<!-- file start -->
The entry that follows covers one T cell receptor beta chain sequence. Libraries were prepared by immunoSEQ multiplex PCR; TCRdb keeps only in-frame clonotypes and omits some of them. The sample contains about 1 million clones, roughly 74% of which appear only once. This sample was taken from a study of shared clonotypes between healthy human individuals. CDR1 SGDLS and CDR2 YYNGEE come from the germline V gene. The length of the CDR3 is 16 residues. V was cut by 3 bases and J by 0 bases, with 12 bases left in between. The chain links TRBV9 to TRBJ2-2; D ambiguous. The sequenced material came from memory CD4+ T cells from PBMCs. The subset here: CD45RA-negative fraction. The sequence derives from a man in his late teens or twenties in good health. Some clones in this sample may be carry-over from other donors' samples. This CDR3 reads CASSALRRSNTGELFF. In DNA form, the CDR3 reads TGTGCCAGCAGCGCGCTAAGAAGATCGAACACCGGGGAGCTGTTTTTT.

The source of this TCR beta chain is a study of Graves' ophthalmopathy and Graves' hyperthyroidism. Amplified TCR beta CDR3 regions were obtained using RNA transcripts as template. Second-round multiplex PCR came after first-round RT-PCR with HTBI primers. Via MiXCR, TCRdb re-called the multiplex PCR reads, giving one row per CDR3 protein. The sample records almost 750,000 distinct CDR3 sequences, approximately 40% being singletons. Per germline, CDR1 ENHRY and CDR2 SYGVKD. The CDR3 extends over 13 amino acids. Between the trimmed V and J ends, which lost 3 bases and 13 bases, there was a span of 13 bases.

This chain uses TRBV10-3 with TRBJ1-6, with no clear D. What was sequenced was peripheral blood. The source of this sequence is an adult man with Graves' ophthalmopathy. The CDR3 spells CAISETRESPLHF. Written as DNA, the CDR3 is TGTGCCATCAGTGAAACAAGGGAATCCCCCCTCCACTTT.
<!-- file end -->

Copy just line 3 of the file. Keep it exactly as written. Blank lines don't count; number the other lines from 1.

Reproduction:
This chain uses TRBV10-3 with TRBJ1-6, with no clear D. What was sequenced was peripheral blood. The source of this sequence is an adult man with Graves' ophthalmopathy. The CDR3 spells CAISETRESPLHF. Written as DNA, the CDR3 is TGTGCCATCAGTGAAACAAGGGAATCCCCCCTCCACTTT.